Many States stopped executing juvenile offenders, but they were slower to change their laws (like Iran). Ireland is an example. I'm not sure when the last juvenile execution in Ireland took place, but it must have been prior to 1954, because that is when the last execution of any kind took place. Yet Ireland still authorised juvenile execution in its criminal law until the early 1990s. When Ireland ratified the International Covenant on Civil and Political Rights, in 1989, it felt it needed to make a reservation to article 6(5) because of its legislation which was still in force. The only other country to make a reservation to article 6(5) is the United States. Of course, the death penalty in Ireland is now prohibited by the Constitution and the reservation is therefore of no significance.
Another country I know rather well, Canada, was sentencing juveniles to death as late as the 1950s. I vividly remember someone of 14 being sentenced to death in Canada in 1959 for allegedly murdering a girl. I was only a few years younger than him at the time. He protested his innocence, but was only absolved of the crime in 2007.
When the Convention on the Rights of the Child was adopted, there were about ten States in the world, most of them Arab or Islamic, that retained the death penalty for juvenile offenders. One by one, they eliminated the practice. Some of them claimed this might conflict with Shariah law, but they did it anyway in order to conform with their international obligations.
So Iran's move means that the barbaric practice has been eradicated in the entire world. A human rights norm that started in a humanitarian law convention only 59 years ago is now truly universal.
And it is also evidence of progress in the norm towards universal abolition. The leading executioners in the world are China, Iran and the United States. All three continue to limit the scope of capital punishment, even if they are not yet ready to abolish it altogether.

Friday 17 October 2008

O'Bama for President, or Taoiseach

There are many rumours afoot about the mysterious Barack O'Bama, but the best one is that O'Bama is really an Irishman. See: If things don't go well in November, we'd love it if he'd return back home and take on the job of Taoiseach. The guy currently doing the job is going through a bit of a rough patch.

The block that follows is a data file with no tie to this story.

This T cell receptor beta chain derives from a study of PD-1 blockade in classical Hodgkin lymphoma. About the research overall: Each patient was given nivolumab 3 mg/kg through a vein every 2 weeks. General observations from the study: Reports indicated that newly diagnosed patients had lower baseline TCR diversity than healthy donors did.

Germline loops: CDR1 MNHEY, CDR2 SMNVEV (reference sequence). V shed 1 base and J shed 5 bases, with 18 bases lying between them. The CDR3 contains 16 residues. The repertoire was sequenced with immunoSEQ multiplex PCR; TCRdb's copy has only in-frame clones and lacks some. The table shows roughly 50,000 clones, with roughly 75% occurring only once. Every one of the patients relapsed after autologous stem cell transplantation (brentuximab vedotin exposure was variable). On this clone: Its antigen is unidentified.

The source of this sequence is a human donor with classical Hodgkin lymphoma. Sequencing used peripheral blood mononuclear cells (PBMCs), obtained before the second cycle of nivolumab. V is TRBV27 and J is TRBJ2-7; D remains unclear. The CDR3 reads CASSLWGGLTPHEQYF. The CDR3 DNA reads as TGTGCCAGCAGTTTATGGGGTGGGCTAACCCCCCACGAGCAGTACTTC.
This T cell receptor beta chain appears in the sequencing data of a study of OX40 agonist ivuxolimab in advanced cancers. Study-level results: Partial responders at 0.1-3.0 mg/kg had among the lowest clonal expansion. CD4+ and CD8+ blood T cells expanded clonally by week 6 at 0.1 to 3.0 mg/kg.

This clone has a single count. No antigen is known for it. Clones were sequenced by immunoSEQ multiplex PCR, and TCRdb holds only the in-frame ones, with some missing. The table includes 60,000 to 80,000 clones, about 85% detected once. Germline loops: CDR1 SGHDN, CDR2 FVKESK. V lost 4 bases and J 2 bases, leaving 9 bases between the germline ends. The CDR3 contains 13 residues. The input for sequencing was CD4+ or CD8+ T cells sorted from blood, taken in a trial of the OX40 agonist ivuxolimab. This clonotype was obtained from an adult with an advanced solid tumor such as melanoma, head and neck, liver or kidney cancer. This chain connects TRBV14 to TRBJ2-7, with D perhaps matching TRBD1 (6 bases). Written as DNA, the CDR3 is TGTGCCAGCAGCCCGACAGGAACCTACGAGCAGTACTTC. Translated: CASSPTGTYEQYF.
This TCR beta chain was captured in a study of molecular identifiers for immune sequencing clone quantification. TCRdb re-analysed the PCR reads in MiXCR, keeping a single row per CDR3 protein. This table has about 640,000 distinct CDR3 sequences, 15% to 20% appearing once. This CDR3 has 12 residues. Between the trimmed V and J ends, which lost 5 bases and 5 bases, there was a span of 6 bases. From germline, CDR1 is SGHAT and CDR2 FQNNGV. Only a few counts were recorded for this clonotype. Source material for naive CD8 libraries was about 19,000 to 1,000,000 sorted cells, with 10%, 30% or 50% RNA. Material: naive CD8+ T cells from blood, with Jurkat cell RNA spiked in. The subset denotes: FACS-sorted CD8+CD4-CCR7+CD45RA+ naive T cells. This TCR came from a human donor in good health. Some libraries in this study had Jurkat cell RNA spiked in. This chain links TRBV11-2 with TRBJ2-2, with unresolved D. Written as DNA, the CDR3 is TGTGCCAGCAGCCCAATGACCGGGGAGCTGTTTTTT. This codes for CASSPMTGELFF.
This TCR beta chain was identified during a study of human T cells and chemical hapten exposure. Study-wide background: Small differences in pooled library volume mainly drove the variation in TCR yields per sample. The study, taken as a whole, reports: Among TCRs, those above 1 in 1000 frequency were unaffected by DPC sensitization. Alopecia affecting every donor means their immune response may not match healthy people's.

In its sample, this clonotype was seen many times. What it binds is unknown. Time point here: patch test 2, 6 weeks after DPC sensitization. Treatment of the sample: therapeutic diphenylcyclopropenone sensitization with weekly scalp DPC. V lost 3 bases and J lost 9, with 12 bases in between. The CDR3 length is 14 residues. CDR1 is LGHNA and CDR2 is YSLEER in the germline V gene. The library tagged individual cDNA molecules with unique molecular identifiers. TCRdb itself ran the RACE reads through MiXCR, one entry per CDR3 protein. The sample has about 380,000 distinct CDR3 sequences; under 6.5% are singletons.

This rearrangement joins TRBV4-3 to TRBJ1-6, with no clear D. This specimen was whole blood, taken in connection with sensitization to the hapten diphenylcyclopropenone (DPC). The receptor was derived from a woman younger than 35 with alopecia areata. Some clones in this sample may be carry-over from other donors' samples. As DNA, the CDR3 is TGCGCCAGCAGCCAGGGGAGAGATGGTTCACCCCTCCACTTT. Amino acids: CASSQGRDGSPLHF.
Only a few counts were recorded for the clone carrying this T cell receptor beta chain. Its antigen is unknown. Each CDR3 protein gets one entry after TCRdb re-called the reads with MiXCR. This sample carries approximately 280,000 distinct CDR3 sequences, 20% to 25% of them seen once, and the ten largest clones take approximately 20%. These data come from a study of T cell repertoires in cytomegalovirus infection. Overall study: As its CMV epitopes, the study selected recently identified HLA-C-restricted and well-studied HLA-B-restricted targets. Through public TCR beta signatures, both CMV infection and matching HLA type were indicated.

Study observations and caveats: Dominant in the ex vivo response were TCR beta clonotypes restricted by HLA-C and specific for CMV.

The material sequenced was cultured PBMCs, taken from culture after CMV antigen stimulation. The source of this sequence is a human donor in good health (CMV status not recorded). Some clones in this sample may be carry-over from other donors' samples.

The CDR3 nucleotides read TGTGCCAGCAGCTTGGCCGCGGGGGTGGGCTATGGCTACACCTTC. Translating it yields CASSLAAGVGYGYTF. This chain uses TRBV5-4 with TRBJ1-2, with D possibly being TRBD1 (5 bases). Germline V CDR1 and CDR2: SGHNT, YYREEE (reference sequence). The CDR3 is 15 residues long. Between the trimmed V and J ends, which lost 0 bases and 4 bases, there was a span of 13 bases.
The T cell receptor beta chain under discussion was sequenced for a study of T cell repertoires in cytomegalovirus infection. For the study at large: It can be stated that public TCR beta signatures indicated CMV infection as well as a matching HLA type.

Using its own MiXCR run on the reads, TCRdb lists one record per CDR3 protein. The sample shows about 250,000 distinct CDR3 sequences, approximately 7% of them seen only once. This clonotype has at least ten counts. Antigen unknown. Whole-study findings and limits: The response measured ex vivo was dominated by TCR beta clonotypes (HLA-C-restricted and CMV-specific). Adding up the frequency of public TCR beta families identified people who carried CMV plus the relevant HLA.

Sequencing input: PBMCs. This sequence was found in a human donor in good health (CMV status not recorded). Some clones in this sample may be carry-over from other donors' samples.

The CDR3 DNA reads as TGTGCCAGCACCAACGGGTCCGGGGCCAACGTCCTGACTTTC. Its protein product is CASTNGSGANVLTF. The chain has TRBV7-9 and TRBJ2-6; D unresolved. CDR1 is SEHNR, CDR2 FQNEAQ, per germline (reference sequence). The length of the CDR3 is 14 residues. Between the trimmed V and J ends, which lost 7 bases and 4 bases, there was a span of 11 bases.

I suppose everybody has seen the hilarious Saturday Night Live sketch about Sara Palin, but in case you missed it: I can hardly wait to visit that goofy evolution museum in New York City again.
And for those of you who haven't had enough wacky U-tube clips, this one comes from my daughter Louisa. It isn't really about human rights, but it is entertaining:
Thanks to Rick Lines, Pat O'Leary and Louisa Schabas.

Robert Jackson Archives

Interviews with some of the Nuremberg prosecutors are available on the Robert Jackson archives website: A member of the United States Supreme Court, Justice Jackson was given a leave of absence by President Truman so that he could negotiate the agreement that formed the legal basis for the trial of the major war criminals at Nuremberg. Jackson went on to be the American Prosecutor in the case.
Thanks to Joe Powderly.

Thursday 16 October 2008

Sir Elihu Lauterpacht

Sir Elihu Lauterpacht is one of the great international lawyers of our time. Joe Powderly has found a website with a series of interviews that he did earlier this year in which he reminisces about his life and work: He is of course also the son of the great Sir Hersch Lauterpacht who can claim, amongst other accomplishments, to have told Justice Robert Jackson, over a dinner at Trinity College in July 1945, to rename the category previously known as 'atrocities, deportations and persecutions'. Lauterpacht's suggestion was 'crimes against humanity'.
This July, James Crawford organized a big event at the Lauterpacht Research Centre in Cambridge to mark both the 25th anniversary of the Centre and Sir Eli’s 80th birthday. It was a gathering of many of the great and the good in public international law from around the world, including several sitting and former judges of the International Court of Justice.